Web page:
The resolution here is 1080 x 2412 pixels, giving us about 394 pixels per inch. So yes, the screen is sharp and dense. It's HDR10+ compliant and has a 1,000 nit full screen brightness with 1,600 nit peak pixel brightness.

Display Measurements:

The display can be woken up by tapping on it or lifting the phone. However, on many occasions, we would pull the phone out of a pocket to see a message "PIN failed 5 times, wait 30 seconds to try again". Meaning, the Phone (2) was constantly getting activated by rubbing against my leg — Nothing needs to use that proximity sensor and not allow this to happen. For the time being, we've chosen to disable "Tap to wake" to avoid further frustrations.

There's an under-screen fingerprint scanner embedded here — it's of the optical variety, where the area around your finger lights up to ensure a read. It's... not the fastest scanner out there — the best we can say about it is that it's fine. Mostly accurate, and responsive enough, but not the fastest.

Nothing Phone (2) Camera

Now with Snapdragon 8+ smarts

The main camera sensor is new — still a 50 MP resolution like the predecessor, but now a new Sony IMX890 sensor. Plus, Nothing has been working hard to improve its post-processing algorithms and leverage the smarts of the Snapdragon 8+ Gen 1. There's a 2x Super-Res zoom, which should be lossless as per the marketing materials. Well, let's dive in!

Main Camera - Day

When you have plenty of daylight, the Nothing Phone (2) can take some truly beautiful shots. We especially appreciate that it doesn't oversharpen details too much in a vain attempt of simulating extreme resolution, and the noise reduction doesn't outright delete fine details.

The colors are slightly saturated, creating a quick "Wow!" effect, but at least they are true to life, with no weird hues in the greens or the blues.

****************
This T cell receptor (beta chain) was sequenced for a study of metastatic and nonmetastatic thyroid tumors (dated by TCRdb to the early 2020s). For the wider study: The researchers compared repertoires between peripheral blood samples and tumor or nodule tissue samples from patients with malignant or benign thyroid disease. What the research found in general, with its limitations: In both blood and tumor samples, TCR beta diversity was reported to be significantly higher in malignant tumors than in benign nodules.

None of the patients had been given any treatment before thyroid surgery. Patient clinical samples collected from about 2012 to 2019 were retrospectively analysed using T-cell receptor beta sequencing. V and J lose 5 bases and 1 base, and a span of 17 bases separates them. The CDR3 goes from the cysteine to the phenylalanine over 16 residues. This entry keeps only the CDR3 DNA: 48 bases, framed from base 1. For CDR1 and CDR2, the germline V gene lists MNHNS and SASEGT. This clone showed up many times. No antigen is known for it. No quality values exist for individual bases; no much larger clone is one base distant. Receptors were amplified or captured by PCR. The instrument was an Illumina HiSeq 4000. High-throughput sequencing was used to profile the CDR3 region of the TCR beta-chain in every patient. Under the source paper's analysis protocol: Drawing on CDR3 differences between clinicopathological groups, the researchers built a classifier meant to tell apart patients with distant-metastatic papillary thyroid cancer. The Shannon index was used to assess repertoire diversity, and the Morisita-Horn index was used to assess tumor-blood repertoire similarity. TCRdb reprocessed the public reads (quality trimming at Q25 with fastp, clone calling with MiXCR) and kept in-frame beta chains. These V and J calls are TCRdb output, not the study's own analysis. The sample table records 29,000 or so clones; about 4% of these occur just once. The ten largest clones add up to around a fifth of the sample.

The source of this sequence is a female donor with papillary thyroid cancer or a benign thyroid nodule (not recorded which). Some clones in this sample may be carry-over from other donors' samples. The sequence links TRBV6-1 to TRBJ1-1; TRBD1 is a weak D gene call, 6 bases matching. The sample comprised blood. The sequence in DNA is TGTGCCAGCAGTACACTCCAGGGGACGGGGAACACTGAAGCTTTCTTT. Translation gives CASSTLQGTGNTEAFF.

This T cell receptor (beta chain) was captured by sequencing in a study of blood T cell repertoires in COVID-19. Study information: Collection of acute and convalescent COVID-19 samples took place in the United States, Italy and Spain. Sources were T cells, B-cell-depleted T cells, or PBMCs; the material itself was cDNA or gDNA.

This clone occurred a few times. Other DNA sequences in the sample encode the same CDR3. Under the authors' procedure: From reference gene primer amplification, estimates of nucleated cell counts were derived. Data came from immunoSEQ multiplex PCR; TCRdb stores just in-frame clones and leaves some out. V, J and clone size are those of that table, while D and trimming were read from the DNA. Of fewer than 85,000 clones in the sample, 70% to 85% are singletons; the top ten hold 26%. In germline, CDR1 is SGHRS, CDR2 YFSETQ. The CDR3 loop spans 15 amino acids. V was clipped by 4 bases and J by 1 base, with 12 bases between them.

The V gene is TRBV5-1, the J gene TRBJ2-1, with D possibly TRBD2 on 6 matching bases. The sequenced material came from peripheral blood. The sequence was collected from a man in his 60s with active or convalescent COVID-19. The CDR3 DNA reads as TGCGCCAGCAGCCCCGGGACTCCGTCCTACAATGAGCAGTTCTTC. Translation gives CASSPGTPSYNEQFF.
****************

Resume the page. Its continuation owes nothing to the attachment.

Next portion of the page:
The HDR a hit and miss. On one side, we like how dynamics are preserved, on the other — the Phone (2) can blow out highlights or crush shadows when faced with challenging scenarios. Also, HDR auras can be spotted in pictures — objects surrounded by soft white bloom, where the HDR algorithm was stitching different exposures. This is a common problem in many smartphones, but devices like Google's Pixel are much better at dealing with it.

Main Camera - Low-light

In low light, the camera is OK, but it's definitely not as good as the Pixels or Galaxies out there. Light sources will get blown out and shadows can get dark. It is definitely above average at night, but still has a way to go.

Zoom quality

Nothing uses the technologies inside the Qualcomm Snapdragon 8 Gen 1 for better subject separation and zoom quality. By utilizing the 50 MP sensor, the phone can give you a 2x "lossless" zoom by cropping into the sensor.

So, is the "lossless" zoom any good? Here's what we did — we took a 1x photo and a 2x photo. Then, we cropped in the 1x photo to "simulate" a digital zoom. Here's the result:

Answer — yes, the in-phone 2x zoom is much better than what we could muster up to "simulate" a digital zoom. Not only are details sharper, but the phone also adjusted the exposure and dynamics as we were taking the photo.

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Now, the Phone (2) does cap out at 10x zoom, and we can see that it can't do much more than that. At 10x, details and colors are already becoming washed out and unpleasant to view. But, at 8x, it still looks OK, so we'd say it's usable up until that level, as long as you have the good lighting to help.

Ultra-wide Camera

The colors from the ultra-wide camera are a bit more washed out and details are a bit softer, with aberration sometimes appearing around the edges of photos or spots where light is peering through leaves. The ultra-wide shots are mostly good enough and you can definitely set up an epic photo with the 114-degree lens.


The 32 MP selfie camera pulls out a ton of detail — unflattering as it may be. We also like the skin tones, though it also tends to saturate colors a pinch too much. We also find that, unlike with the main camera, the selfie camera's HDR is not afraid to completely flatten an image's dynamics if it deems the need to do so (selfie 2).

Portrait Mode

As any modern smartphone, the Nothing Phone (2) has a Portrait Mode for fake bokeh effects and isolating shots. However, it's hit-and-miss with the edge detection, it accentuates warm colors a bit too much, and the fact that it only works in a wide angle (does not allow you to zoom in for an actual portrait) kind of made us stay away from it.

Simply taking a picture at 2x zoom provides a much better "portrait" even if there's no fake blur in the background.

Note: Nothing JUST released an update, which gives us 2x zoom in Portrait Mode